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|Title:||“Full House”: An Examination of Initial Public Offerings and Housing Market Outcomes in Proximity to Firm Headquarters|
|Abstract:||An initial public offering (IPO) is often considered the pinnacle of wealth creation in the U.S. With each year, analysts rave over the latest multi-billion-dollar company and their stock listing on public exchanges for the first time. In 2018, Wall Street Journal and New York Times journalists gushed over the $9.2 billion IPO of Spotify – a digital music service provider. Just last year, headlines repeatedly featured the $82.4 billion IPO of ride-hailing giant Uber. However, this overwhelming enthusiasm relating to IPOs has allowed the externalities they produce to go unnoticed, particularly those in the housing market. This paper implements an event study methodology to estimate the effects of an IPO event on housing market outcomes. Among the principal findings are that IPOs cause statistically significant home price and rent growth in housing markets near firm headquarters. Furthermore, we find that price growth after the listing date results in tangible welfare losses for in-place renters. However, we find that these results are most apparent after the listing date rather than the unlock date, as stock prices may be unfavorable for insider selling after the unlock date. We propose multiple justifications for the significance of the relationship. First, post-IPO liquidity of firm insiders allows them to purchase real estate near firm headquarters, placing upward pressure on prices in the process. Second, post-IPO hiring draws entry-level workers to local housing markets, raising demand for rental units and driving up rents as well. Finally, in- place renters, who are already financially vulnerable, bear an outsized burden from growth in their monthly payments.|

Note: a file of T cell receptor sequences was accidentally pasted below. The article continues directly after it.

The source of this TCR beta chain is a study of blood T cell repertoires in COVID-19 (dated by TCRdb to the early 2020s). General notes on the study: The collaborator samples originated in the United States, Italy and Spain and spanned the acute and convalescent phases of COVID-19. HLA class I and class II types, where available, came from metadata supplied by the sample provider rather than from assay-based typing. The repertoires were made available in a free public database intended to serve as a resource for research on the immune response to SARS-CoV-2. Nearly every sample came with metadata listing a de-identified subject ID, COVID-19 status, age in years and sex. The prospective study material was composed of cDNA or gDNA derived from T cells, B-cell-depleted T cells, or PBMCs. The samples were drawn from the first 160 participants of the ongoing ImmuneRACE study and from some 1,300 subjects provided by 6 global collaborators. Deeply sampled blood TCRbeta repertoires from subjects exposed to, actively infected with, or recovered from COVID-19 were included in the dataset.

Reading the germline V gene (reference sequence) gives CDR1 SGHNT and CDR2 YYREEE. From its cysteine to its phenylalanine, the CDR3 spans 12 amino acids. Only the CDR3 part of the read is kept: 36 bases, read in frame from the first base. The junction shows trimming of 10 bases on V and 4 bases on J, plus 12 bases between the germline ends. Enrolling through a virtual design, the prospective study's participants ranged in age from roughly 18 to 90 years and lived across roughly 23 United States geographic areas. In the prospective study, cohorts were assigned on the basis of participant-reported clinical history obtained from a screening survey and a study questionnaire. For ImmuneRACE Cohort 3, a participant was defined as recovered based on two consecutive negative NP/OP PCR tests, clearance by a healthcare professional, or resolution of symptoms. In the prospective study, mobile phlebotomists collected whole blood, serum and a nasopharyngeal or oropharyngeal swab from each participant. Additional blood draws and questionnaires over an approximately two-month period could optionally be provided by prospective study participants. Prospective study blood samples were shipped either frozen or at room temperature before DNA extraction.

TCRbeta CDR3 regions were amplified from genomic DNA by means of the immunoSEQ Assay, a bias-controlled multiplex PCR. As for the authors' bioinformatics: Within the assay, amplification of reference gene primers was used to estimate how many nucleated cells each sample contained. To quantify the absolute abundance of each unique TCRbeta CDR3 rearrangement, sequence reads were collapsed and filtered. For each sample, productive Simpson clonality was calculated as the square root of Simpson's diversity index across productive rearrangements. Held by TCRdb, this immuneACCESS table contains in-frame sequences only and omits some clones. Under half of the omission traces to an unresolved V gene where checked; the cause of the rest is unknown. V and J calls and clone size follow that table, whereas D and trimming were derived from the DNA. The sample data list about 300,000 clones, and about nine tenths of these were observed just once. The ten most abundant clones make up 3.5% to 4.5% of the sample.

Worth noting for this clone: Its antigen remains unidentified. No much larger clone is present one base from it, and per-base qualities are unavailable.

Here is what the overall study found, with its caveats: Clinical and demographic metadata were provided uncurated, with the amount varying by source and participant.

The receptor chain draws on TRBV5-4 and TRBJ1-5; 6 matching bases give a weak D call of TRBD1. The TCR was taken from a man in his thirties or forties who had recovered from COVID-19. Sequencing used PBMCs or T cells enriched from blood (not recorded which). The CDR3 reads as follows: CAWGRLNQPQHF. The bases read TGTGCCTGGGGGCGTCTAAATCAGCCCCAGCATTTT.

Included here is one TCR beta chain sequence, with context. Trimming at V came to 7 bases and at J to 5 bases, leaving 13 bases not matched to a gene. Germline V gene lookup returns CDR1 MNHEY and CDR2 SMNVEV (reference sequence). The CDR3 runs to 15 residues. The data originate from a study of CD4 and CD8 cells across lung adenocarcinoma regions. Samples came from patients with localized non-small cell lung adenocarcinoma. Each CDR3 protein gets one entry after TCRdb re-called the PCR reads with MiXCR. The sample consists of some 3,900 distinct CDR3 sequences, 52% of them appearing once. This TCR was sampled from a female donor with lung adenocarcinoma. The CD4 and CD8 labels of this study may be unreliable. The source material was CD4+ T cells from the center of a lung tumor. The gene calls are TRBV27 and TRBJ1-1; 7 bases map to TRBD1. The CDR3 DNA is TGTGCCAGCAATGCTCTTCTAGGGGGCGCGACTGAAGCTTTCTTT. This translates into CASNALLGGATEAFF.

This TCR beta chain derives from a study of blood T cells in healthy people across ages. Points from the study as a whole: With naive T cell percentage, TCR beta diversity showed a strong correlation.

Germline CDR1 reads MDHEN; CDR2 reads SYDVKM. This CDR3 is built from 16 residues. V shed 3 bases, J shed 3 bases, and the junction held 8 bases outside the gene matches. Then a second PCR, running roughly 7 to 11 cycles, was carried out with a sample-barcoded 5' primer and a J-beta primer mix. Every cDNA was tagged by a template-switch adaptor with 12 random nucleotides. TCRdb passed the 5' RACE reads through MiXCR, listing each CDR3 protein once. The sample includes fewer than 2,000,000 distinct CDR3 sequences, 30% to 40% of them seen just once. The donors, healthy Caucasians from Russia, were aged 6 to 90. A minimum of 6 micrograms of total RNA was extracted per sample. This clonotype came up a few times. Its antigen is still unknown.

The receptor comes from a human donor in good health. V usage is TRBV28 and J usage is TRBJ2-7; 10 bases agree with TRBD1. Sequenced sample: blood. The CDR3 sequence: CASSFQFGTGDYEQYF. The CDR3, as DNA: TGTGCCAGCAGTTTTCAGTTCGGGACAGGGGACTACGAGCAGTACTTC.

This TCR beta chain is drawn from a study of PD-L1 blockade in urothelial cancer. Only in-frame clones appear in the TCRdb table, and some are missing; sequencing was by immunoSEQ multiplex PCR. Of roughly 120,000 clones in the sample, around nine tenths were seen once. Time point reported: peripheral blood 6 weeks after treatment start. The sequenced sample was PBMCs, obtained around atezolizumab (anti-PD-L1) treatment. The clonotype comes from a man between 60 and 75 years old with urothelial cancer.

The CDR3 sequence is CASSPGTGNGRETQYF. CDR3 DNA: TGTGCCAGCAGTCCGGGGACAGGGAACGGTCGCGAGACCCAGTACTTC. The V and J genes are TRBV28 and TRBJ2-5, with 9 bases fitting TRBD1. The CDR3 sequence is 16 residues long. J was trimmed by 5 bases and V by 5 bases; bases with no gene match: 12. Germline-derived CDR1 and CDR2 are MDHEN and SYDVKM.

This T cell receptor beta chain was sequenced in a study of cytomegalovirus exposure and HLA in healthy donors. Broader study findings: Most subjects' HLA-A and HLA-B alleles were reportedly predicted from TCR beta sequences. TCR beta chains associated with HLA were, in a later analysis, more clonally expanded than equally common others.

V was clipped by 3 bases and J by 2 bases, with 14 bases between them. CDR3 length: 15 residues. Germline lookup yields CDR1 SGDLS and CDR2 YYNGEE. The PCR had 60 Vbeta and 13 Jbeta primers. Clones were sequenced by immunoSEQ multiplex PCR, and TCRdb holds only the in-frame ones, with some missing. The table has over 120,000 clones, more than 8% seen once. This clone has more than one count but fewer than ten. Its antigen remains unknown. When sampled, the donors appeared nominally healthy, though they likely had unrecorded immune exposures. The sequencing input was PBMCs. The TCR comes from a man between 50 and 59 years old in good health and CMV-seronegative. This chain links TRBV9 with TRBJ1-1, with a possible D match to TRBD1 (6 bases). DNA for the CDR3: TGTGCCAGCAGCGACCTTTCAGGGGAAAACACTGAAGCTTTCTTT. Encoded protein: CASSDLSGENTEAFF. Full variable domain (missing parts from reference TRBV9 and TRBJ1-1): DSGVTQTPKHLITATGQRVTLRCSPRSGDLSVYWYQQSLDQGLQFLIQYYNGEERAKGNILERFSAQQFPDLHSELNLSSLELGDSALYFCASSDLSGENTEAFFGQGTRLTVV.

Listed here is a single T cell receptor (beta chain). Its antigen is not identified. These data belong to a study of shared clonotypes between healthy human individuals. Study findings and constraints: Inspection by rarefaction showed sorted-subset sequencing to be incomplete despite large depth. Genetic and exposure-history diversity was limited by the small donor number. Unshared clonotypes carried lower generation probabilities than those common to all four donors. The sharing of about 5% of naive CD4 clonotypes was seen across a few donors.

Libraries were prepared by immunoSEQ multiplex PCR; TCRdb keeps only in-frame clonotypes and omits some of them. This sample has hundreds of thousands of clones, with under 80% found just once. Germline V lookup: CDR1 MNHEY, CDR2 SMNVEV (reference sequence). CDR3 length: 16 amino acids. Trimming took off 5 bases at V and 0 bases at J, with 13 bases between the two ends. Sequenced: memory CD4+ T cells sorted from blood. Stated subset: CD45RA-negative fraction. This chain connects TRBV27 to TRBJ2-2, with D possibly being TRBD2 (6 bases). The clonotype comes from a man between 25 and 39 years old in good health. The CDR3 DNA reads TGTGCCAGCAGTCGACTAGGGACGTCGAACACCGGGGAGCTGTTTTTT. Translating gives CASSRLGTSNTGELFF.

|Type of Material:||Princeton University Senior Theses|
|Appears in Collections:||Economics, 1927-2020|
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